Three leading Scottish cycling groups are the latest supporters to join the Road Share campaign for stricter liability to help protect vulnerable road users.
Cycle Law Scotland, which leads the campaign, has secured backing from Scotland’s Campaign against Irresponsible Drivers (SCID), Go Bike and Cycle Stirling. They join CTC Scotland, Pedal on Parliament, Spokes and over 5,400 cyclists who have signed a petition wanting to see the introduction of a strict liability regime and bring Scots Civil Law on compensation awards for vulnerable road traffic collision victims into line with the majority of Europe.
Road Share was launched in April 2013 by Cycle Law Scotland founder Brenda Mitchell in a bid to change how all road users treat one another, establish a culture of mutual respect and provide a higher level of protection to the most vulnerable party involved in a road traffic collision.
If implemented, a strict liability regime would create a hierarchy of responsibility whereby motor vehicle drivers would be presumed liable for any loss injury and damage caused to a cyclist or pedestrian involved in a collision with a motor vehicle. Also a cyclist would be presumed liable for loss injury and damage caused to a pedestrian in any collision with a cycle thus ensuring the vulnerable are afforded more protection in civil law. The presumption of liability would still allow a driver or cyclist to allege fault on the part of the injured cyclist or pedestrian.
A spokesperson for SCID said: “SCID believes that stricter liability would have the added psychological effect of making drivers more aware of vulnerable road users and this has shown to be true by the reduction of child, pedestrian and cyclists’ casualties in the countries where stricter liability law is applied.
“For vulnerable road users, it is not an equal playing field. Pedestrians and cyclists, even when they survive a collision, can be left with life changing injuries, including brain damage, employment problems, on-going surgery, financial, mental and relationship problems.
“Any or all of these are only a small part of what can follow in the years ahead. The burden of proof in Civil Law should not solely be on injured vulnerable road users to prove other parties were negligent.”
In Europe, strict liability is already the norm whereby operators of motor vehicles are presumed to be liable in any road traffic collision involving vulnerable road users like cyclists and pedestrians. There are just 5 EU countries, including the UK, where it does not exist.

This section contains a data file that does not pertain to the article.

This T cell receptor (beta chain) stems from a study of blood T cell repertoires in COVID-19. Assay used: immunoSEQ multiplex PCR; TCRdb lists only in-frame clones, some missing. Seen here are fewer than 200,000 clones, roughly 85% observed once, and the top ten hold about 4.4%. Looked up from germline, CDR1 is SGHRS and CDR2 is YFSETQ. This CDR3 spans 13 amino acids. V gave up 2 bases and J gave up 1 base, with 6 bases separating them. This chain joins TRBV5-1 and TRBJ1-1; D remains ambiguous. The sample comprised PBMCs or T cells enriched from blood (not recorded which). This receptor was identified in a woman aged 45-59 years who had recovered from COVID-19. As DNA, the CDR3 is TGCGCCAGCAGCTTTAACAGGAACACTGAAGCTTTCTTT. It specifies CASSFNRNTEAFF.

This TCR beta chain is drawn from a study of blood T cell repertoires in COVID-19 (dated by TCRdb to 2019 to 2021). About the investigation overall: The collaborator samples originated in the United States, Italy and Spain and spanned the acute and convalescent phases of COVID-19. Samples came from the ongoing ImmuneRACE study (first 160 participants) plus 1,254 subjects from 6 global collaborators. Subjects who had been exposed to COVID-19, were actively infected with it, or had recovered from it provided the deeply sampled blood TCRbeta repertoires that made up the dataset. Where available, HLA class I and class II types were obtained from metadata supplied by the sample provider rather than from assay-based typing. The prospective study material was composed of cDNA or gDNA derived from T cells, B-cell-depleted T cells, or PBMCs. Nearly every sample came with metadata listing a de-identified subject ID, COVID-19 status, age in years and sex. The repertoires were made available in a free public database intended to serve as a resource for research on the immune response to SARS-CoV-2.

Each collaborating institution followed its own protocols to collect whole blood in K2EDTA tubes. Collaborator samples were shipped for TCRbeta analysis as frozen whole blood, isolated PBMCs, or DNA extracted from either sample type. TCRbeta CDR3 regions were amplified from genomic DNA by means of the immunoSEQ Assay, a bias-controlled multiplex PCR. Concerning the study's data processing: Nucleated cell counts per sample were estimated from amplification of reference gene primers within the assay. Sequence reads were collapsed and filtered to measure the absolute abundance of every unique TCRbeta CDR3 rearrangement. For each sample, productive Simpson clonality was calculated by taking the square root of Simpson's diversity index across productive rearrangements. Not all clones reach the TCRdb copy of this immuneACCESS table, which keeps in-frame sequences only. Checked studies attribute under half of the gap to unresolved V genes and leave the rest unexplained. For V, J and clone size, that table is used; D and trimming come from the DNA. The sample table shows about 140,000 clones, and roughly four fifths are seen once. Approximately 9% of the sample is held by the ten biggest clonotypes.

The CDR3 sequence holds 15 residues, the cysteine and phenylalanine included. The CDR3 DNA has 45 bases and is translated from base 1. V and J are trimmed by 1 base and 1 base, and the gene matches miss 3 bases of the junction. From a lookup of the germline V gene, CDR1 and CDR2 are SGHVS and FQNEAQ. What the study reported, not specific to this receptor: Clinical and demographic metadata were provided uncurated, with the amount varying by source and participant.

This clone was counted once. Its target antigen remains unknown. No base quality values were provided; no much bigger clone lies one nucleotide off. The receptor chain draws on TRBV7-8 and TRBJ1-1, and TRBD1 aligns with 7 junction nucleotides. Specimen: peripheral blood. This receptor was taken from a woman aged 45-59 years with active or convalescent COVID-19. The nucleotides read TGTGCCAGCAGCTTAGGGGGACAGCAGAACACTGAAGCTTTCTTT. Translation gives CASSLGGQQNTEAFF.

Since its launch, the Road Share campaign has been endorsed a wide variety of audiences and has cross party support with MSPs from the Green Party, SNP, Conservatives, Labour and Independents backing the introduction of a members bill
Other campaign supporters include Nick Nairn, Cameron McNeish, Lesley Riddock, Scott Hastings and Paralympic cyclist Karen Darke. All want to see a reduction in the number of cycling fatalities and serious injuries on Scotland’s roads
Cycle Stirling (CS) is an organisation focused on promoting safe cycling for all ages and abilities to everyday destinations, reducing car journeys, and creating a healthier population and a more sustainable environment.
Commenting on the reasons why they’re joining the Road Share campaign, Andrew Abbess said:
“We expect that the presumption that the person in charge of the bigger, faster vehicle is responsible for paying compensation for injuries in a collision (unless they can prove the other person was at fault) will help drivers be more careful around cyclists and pedestrians and cyclists be more careful around pedestrians.”
Go Bike is a campaign group promoting cycling throughout the Strathclyde area. They said: “Go Bike aims to get more people cycling and better infrastructure for them to cycle on and we believe more people will cycle if road users respect each other and behave responsibly, leading to a safer road environment for all.
“The Road Share Campaign for Stricter Liability is one of the tools that will help us achieve this aim.”
Cycle Law Scotland founder, Brenda Mitchell, is a cyclist and personal injury lawyer of 25 years’ experience. She said:
“I thank SCID, Cycle Stirling and Go Bike for putting themselves forward as public supporters of Road Share and look forward to working with them as we move forward in 2014.
“It’s my belief that the introduction of stricter liability is a cost effective solution that can make an immediate contribution to decreasing cycle and pedestrian road deaths and importantly improve how we view one another on our roads.”